South Korea will increase its contribution to the cost of U.S. forces stationed in the country under an agreement reached with the United States, the State Department said on Sunday, easing an irritant in ties between the two allies.
South Korea has agreed to cover more of the cost to station American troops on the Korean Peninsula.
That's according to the U.S. State Department as part of a new deal between Seoul and Washington.
The U.S. has 28,500 troops stationed in South Korea for defence against North Korea.
Under a previous deal, the State Department said more than 90% of Seoul's contribution went directly back to its own economy.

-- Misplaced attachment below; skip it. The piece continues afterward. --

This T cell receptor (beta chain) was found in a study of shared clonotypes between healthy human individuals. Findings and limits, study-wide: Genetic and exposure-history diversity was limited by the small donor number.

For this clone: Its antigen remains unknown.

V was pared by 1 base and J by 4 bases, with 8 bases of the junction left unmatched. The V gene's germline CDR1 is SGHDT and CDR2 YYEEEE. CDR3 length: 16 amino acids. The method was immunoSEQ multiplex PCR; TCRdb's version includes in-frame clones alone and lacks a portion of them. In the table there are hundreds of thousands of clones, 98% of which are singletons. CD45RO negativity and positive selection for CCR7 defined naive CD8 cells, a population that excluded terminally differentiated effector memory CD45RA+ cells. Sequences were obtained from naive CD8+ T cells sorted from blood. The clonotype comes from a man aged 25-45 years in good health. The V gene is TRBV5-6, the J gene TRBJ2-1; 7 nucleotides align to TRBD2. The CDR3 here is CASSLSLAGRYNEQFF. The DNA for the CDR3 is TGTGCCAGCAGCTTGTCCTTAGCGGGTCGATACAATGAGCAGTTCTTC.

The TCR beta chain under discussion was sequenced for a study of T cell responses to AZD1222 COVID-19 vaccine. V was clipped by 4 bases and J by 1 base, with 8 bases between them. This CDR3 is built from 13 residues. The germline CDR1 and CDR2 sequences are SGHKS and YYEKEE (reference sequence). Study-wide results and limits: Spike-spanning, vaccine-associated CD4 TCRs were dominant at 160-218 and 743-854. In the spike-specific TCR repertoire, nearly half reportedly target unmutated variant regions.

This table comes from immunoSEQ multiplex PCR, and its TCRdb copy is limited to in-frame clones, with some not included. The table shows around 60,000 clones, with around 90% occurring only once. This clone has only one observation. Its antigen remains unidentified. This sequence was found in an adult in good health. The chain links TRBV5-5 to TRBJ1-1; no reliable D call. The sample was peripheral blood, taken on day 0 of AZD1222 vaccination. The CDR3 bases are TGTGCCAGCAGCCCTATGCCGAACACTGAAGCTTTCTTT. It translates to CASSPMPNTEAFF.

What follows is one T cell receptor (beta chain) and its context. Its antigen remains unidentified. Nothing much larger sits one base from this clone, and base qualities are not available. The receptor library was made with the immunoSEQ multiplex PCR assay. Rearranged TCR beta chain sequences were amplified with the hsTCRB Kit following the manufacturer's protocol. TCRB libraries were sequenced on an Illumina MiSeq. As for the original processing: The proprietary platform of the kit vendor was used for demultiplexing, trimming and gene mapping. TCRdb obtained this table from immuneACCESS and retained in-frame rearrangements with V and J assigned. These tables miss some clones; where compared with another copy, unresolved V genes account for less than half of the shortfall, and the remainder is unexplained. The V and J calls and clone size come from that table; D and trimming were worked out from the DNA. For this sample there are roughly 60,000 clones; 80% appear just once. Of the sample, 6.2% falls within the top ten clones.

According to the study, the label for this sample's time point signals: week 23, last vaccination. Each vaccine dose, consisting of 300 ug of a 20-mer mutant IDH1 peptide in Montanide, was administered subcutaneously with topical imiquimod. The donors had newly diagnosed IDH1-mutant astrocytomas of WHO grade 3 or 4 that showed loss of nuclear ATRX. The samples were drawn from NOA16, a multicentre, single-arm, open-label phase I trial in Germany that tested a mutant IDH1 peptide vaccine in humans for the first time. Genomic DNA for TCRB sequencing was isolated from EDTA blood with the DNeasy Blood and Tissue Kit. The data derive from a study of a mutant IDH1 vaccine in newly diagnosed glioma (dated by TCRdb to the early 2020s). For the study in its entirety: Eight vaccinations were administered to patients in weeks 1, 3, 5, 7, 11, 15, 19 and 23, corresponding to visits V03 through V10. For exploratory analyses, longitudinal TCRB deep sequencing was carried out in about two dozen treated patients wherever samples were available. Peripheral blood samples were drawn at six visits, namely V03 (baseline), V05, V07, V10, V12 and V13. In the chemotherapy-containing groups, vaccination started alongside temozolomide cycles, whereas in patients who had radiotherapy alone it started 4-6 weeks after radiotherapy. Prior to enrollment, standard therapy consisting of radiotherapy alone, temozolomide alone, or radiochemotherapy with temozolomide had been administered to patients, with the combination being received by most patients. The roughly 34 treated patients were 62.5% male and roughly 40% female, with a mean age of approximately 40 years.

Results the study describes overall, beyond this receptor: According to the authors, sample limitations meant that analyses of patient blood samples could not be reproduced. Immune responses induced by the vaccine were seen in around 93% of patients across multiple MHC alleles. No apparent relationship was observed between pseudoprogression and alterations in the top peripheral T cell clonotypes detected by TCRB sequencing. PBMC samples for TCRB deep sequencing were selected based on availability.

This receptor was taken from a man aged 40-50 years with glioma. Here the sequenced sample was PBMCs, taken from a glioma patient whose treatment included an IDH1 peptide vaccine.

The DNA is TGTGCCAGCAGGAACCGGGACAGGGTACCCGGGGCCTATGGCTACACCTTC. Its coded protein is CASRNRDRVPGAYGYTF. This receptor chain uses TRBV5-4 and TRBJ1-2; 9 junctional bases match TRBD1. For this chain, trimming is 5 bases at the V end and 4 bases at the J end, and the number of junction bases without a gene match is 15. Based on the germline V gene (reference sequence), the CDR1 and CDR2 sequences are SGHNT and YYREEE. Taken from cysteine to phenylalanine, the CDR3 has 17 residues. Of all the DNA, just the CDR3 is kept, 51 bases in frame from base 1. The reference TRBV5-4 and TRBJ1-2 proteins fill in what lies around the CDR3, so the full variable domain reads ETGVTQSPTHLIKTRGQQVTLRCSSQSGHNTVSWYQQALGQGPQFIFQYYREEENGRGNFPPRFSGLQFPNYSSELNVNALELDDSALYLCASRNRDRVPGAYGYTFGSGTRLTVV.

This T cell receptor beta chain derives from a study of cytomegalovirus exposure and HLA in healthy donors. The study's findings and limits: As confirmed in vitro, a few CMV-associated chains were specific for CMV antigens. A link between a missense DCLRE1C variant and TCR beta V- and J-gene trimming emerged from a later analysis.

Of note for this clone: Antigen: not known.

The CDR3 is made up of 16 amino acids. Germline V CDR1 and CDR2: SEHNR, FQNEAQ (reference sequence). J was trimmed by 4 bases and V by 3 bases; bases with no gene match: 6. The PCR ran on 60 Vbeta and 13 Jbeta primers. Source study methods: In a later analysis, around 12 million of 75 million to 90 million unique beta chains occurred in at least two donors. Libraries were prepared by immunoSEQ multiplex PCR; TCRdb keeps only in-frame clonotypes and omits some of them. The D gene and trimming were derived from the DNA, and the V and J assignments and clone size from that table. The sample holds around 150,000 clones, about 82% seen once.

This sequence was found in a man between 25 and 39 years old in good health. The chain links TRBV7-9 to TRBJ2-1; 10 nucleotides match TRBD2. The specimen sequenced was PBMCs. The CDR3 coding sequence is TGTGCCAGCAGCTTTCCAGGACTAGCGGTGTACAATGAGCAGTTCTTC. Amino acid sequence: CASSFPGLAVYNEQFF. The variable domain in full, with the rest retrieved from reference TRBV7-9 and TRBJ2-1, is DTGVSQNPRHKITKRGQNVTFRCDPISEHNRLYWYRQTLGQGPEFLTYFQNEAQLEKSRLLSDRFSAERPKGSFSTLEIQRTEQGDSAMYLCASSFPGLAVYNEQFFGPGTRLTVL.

Negotiations since that deal expired in 2019 have been gridlocked.
Former President Donald Trump rejected Seoul's offer to pay $1 billion a year up from its current $920 million.
Trump demanded as much as $5 billion.
The State Department said the fresh deal negotiated an increase, but gave no further details.
It also said that the agreement reflects U.S. President Joe Biden's commitment to "reinvigorating and modernizing [the U.S.'s] democratic alliances around the world to advance our shared security and prosperity." If approved by South Korea's government, the proposed 'Special Measures Agreement' would last six years.
Its Foreign Ministry issued a statement confirming the agreement in principle without specifics.